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Natl results spell trouble for LA Democrats

Louisiana Democrats received bad news going forward about their statewide prospects from the 2020 elections, both in state and nationally.

In a year that supposedly some “blue wave” would swamp the country, little evidence of that showed up nationally and in Louisiana. At the national level, while Democrats likely narrowly won the presidency, they likely barely kept control of the House of Representative and likely gained hardly any Senate seats, too few to take control of the chamber.

Specific to Louisiana, Republican Pres. Donald Trump received about the same proportion of the vote as he did in 2016, 58 percent. Republican members of the House cruised to reelection, with only the Second District’s Democrat Rep. Cedric Richmond chalking up one for his party in a district drawn heavily in the party’s favor. Incumbent GOP Sen. Bill Cassidy easily dispatched a baker’s dozen of opponents, with Democrat endorsee Shreveport Mayor Adrian Perkins drawing a humiliating 19 percent of the vote and candidates running under the party label obtaining just 35 percent total.


Bridge toll poll brings out demagoguery

Word about continuing efforts to build a toll bridge to replace the Jimmie Davis Bridge shook up south Bossier City and some of its politicians, underscored by looming city council elections.

Last week, a firm styling itself Opinion Strategies called from an upstate New York area code to quiz area residents about their approval of a new bridge for State Highway 511 that crosses the Red River. The survey operated in “push poll” fashion, with questions and their ordering designed to entice positive responses.

The impetus for this likely came from a Louisiana Transportation Authority meeting in June. There, the firm United Bridge Partners made an unsolicited pitch to build a four-lane bridge, remove the old two-lane bridge, and then collect the revenue from it for 75 years while not exporting any costs to the state. The more the state contributed up front, the lower the tolls would be, although the company declined to reveal tolling prices.


Reduced prospects, Biden need entice Richmond

Democrat Rep. Cedric Richmond’s risky intended departure from Congress reveals both something about his own personal political ambitions and the precariousness of a putative former vice president Joe Biden presidential administration.

With Biden inching closer to winning the recent presidential election, Richmond said he would resign soon to take an unspecified but senior role in the White House, but obviously only if Biden’s victory withstands legal challenges. If this comes to pass, he gives up much.

By doing this, Richmond trades out essentially a job for life. He also forfeits the chance to orbit among the most influential Democrats in Congress, having already headed up the Congressional Black Caucus that makes up almost a quarter of Democrats in the House of Representatives and still is relatively young with plenty of upside. Being a pal of Biden’s – he co-led his campaign committee – would have magnified his power further in the chamber.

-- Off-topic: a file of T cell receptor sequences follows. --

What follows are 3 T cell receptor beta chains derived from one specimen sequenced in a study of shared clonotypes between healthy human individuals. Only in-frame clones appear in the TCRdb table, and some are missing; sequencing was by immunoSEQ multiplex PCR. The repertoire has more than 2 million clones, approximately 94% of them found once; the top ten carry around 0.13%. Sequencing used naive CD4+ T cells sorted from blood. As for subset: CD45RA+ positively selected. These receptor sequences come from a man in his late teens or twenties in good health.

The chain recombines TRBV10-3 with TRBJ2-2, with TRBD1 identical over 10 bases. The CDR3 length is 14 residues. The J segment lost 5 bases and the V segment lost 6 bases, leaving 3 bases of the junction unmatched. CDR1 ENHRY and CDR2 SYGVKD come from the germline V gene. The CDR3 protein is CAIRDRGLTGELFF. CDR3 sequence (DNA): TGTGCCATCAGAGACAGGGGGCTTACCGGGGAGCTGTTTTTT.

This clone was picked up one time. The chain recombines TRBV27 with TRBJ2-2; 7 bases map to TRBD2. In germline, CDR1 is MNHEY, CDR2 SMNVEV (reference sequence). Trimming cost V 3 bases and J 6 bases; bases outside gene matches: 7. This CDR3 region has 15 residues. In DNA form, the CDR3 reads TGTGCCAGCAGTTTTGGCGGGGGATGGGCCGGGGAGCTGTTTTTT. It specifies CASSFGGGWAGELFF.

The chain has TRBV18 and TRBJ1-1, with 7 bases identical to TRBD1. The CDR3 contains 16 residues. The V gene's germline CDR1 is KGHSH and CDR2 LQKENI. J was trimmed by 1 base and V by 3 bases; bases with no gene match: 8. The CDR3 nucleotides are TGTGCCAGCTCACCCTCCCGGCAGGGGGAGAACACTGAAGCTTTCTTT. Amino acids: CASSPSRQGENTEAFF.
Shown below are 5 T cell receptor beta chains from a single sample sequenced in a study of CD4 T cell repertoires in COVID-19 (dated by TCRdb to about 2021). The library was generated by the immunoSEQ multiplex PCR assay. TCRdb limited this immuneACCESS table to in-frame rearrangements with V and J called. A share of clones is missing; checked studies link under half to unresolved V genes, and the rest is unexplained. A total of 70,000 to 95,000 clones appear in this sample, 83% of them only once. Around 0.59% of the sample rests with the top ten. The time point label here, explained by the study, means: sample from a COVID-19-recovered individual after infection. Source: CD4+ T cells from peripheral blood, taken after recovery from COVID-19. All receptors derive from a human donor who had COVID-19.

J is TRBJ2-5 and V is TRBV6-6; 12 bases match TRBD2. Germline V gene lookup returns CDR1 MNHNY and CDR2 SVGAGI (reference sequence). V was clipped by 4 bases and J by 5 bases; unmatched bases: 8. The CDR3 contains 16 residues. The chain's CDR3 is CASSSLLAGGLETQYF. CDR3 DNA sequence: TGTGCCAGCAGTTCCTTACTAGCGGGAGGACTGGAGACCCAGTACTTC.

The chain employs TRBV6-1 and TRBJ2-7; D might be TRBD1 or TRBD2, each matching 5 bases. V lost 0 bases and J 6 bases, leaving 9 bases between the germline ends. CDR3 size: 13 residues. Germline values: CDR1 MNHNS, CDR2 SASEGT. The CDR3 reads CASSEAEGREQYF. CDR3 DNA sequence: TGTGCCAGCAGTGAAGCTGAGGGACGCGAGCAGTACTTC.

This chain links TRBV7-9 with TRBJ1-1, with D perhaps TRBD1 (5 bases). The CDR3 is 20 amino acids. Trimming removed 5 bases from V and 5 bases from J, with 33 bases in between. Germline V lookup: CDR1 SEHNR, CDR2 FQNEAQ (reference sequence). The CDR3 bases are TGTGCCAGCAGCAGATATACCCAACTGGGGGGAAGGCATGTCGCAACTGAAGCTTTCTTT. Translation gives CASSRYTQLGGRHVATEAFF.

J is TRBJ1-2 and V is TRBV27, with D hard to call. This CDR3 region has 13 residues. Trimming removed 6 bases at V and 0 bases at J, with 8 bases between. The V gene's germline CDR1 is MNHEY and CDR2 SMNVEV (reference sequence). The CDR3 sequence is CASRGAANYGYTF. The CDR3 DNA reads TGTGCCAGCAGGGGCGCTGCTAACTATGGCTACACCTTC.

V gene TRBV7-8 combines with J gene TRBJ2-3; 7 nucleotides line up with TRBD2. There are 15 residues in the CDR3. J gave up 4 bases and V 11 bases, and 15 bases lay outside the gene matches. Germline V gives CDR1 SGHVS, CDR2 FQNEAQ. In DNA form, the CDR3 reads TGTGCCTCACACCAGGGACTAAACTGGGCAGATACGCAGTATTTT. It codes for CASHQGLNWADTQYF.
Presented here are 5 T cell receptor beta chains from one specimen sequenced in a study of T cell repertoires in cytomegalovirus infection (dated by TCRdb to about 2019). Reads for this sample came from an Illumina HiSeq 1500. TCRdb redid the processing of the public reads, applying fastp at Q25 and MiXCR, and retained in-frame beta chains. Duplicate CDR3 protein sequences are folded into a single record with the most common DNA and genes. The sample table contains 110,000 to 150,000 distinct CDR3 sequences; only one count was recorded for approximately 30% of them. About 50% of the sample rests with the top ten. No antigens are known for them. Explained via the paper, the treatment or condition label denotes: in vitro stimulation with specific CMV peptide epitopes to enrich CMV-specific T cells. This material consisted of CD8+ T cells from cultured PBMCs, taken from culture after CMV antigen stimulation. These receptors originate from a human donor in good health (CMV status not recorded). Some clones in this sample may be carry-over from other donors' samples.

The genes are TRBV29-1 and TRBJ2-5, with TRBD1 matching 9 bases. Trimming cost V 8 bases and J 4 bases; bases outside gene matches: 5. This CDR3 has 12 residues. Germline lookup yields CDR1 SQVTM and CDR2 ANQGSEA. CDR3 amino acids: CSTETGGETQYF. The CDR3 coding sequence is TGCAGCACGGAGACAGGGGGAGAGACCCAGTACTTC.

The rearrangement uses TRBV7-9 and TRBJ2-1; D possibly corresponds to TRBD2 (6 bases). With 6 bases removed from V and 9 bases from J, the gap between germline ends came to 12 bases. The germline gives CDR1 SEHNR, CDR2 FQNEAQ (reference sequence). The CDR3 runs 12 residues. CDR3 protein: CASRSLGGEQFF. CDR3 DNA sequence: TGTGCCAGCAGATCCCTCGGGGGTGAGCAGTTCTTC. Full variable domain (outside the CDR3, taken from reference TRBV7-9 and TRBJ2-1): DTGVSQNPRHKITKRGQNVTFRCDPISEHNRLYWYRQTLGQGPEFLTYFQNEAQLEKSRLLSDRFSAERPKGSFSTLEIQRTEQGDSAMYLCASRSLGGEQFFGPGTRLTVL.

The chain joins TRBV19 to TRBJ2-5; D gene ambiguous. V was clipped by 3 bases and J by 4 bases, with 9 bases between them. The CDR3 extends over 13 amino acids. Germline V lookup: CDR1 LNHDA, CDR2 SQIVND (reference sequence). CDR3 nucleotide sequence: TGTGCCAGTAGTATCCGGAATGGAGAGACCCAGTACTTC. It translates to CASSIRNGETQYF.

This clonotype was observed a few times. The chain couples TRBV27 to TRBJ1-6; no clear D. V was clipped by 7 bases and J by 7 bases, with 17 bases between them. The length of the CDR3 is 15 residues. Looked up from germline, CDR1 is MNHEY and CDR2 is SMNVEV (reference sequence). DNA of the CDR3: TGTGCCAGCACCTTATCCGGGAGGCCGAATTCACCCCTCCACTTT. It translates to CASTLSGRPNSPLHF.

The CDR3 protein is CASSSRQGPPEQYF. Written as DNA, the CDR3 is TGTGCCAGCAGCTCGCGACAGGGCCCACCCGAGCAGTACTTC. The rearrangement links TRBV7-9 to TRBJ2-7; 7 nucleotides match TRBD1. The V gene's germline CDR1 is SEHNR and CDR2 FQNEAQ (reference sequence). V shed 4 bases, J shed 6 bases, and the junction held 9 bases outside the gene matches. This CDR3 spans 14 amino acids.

Edwards vetoes for bogus, politicized reasons

Always count on Democrat Gov. John Bel Edwards to politicize matters instead of relying on principle that better serves the people.

That tendency he put on display again when he vetoed from the 2020 Second Extraordinary Session of the Louisiana Legislature two helpful bills. One, SB 20, would have changed the emergency elections procedure to increase its flexibility.

Under current law, under an emergency the secretary of state can propose temporary changes to the election code with the force of law. These then would have to obtain legislative and gubernatorial approval. The change would have allowed a pair of chamber panels meeting together to suggest changes to the secretary that it would approve before the entire chamber and governor would review. It also gave the chambers the option of overriding a gubernatorial veto.


Ludicrous petition ruling defies common sense

It was such a ludicrous decision concerning Louisiana Revised Statute 29:768 that the exceptionally poor reasoning involved seems unlikely to be a product of mere blundering.

Last week, Republican 19th District Judge William Morvant declared part of this law unconstitutional. It allowed one house of the Legislature to end gubernatorially-declared states of public health emergencies, which the House did in late October to the then-extant proclamation made by Democrat Gov. John Bel Edwards concerning the Wuhan coronavirus pandemic.

Morvant clearly wanted nothing to do with it, as indicated by an attempt to sidestep the whole controversy. He made two distinct rulings, the first that the matter was moot because the petition addressed proclamation 134 JBE 2020, and that had expired with replacement by 158 JBE 2020.